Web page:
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building or of keeping a house, of carrying on a business, of administering a college, of curing a patient, of prosecuting a law suit, or even of divine worship, should return with the belief that the modes of helpful and tasteful dress are many, that the ways of building and keeping a house vary from a Japanese cottage to a palm-leaf hut, and that the forms of divine worship may be as diverse as are either the conditions of the climate, or the needs of the human soul. Travel removes arrogance, haughtiness, intolerance. It gives willingness to respect others' opinions, to suffer others' prejudices,-if prejudices they be,—to recognize other points of view and standards than one's own, and to find in other nations and other personalities some qualities higher than are found among one's own people, or in one's own bosom.

Travel is also an education in efficiency. This result is gained both in negative and in positive ways. The peoples of the world are, on the whole, inefficient in their doing. They do not take forethought; they do not select out of several ways the best way of achieving; and they are inclined to let intention wait upon performance. The life in China, India, Ceylon, Egypt, Italy, Spain, is a life rather of unmeaning condition than of aggressive forcefulness. An Englishman or American is imprest with the loss which each nation suffers thru its lack of efficiency. The world is still a wasteful world. The sin and the mistake of inefficiency and wastefulness quicken the traveler unto economic aggressiveness and aggressive economy.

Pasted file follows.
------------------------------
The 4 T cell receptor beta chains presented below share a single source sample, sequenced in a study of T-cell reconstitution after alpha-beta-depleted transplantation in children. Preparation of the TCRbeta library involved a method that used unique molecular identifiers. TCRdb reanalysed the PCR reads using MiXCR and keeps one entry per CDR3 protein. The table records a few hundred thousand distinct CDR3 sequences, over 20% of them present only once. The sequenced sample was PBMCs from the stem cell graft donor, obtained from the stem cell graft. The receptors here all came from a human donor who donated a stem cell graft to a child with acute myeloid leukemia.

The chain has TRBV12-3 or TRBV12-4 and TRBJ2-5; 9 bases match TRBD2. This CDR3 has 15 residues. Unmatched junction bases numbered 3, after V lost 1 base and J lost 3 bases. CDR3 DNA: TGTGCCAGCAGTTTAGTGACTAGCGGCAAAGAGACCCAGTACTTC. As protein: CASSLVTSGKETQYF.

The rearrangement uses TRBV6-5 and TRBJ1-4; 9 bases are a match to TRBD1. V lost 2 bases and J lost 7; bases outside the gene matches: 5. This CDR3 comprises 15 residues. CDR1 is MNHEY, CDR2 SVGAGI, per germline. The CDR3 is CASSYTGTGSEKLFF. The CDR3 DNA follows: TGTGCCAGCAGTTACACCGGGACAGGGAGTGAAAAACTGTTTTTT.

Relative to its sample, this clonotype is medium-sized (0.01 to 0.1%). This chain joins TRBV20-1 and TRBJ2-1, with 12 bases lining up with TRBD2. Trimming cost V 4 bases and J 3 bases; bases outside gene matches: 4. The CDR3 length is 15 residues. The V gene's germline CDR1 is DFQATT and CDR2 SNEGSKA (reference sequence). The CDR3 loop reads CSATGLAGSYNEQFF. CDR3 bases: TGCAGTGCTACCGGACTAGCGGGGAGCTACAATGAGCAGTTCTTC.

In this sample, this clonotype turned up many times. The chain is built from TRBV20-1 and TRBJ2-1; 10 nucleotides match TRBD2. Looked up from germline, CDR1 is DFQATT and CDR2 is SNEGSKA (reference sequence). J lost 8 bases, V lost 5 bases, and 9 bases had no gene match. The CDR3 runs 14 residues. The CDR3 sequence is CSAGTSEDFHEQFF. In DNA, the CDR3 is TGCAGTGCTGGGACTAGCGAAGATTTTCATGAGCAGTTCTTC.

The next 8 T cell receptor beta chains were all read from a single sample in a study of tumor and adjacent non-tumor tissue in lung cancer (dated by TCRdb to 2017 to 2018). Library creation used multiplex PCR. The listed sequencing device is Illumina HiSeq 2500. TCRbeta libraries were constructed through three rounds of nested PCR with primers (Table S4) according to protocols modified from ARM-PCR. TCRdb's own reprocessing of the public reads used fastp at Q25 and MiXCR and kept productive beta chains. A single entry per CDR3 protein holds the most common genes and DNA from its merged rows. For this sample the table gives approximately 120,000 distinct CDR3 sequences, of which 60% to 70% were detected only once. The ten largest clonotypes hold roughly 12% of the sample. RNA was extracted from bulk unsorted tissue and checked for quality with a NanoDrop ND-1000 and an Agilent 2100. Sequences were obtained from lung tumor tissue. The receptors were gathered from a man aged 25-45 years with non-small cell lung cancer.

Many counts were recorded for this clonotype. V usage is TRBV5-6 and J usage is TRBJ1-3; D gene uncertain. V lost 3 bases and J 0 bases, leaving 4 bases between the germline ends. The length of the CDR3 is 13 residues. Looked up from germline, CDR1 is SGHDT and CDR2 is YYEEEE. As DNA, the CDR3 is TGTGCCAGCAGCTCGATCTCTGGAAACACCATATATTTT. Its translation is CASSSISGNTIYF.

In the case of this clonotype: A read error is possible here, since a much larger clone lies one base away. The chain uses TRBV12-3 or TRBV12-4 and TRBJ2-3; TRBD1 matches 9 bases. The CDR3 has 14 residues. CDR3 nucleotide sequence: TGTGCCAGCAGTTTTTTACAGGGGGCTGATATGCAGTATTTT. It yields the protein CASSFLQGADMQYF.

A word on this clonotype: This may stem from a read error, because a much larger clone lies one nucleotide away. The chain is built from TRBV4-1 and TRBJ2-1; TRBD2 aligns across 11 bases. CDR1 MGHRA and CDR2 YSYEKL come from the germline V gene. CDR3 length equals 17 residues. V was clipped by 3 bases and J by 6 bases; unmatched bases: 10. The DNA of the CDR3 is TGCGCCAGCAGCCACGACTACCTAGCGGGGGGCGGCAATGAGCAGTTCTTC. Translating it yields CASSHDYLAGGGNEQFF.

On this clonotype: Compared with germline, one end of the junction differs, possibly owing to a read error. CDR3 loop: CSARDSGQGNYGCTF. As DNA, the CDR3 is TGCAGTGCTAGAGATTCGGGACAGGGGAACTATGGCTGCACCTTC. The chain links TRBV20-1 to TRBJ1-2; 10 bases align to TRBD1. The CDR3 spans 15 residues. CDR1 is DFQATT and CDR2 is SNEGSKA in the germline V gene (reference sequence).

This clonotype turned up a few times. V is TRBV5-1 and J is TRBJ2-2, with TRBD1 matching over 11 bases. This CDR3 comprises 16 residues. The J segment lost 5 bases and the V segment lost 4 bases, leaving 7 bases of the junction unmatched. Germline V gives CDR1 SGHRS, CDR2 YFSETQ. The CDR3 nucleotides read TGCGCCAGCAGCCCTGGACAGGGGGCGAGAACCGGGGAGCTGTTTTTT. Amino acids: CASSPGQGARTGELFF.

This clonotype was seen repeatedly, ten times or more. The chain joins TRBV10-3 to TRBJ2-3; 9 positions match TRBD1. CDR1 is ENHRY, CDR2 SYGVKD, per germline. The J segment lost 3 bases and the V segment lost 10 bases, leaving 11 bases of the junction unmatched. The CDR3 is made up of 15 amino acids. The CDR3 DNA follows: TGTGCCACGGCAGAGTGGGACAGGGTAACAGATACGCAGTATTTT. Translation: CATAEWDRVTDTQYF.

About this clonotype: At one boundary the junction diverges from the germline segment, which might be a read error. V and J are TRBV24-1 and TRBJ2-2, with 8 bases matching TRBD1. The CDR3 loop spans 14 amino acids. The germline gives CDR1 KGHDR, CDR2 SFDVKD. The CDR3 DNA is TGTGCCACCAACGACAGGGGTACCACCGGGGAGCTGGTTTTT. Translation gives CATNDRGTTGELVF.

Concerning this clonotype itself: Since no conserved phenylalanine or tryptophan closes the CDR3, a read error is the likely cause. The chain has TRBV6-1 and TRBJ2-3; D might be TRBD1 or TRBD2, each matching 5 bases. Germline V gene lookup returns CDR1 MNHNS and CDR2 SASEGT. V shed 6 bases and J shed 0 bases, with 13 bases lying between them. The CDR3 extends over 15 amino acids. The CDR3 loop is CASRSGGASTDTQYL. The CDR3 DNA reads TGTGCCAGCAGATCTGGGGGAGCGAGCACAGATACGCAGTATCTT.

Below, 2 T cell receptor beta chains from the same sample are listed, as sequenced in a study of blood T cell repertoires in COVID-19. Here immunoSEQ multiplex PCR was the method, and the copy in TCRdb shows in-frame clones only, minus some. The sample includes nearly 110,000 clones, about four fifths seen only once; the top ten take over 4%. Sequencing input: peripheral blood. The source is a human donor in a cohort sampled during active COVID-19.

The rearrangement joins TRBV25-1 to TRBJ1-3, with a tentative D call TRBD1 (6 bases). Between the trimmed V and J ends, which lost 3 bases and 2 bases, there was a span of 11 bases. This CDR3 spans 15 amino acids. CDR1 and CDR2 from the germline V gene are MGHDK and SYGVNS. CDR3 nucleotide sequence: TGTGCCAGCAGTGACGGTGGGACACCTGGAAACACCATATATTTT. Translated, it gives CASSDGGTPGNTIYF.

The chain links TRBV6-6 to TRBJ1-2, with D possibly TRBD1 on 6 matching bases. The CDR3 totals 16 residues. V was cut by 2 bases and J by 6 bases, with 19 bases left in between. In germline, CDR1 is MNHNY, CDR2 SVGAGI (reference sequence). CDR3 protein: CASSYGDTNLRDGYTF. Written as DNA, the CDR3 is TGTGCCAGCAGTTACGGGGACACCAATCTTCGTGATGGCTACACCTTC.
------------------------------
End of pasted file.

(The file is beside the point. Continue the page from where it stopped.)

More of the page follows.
A still further result of the education of travel lies in the inspiration of service for all men. This result does not invariably emerge. For so vast is the world, so intricate the world's problems, so deep the world's needs, that one may be inclined to ask why should one disturb himself in order to make his little contribution to the world's benefit. The contribution can make no appreciable alleviation of the world's suffering, and give no discernible light in the world's night. Such questioning, however, is not the mood of the healthful or healthy mind. Such questioning

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is the mood of intellectual weariness and emotional dissipation, of ethical and religious pessimism. Rather the natural mood is of increased desire, as well as of enlarged power, to help. The world's need is so deep, the world's darkness so black, the world's sore, whether in Africa or in Asia, is so sore, the world's blundering so dense, the world's contentment with what is not best so blind, that the man whom travel has educated is eager to make an offering, be it ever so small, for the world's enlightening and guiding, strengthening, soothing and comforting. When Lord Shaftesbury lay dying at the age of eighty-four, after a lifetime spent in alleviating the lot of the poor and the suffering, he cried out, “And must I die and leave the world with all this suffering in it?”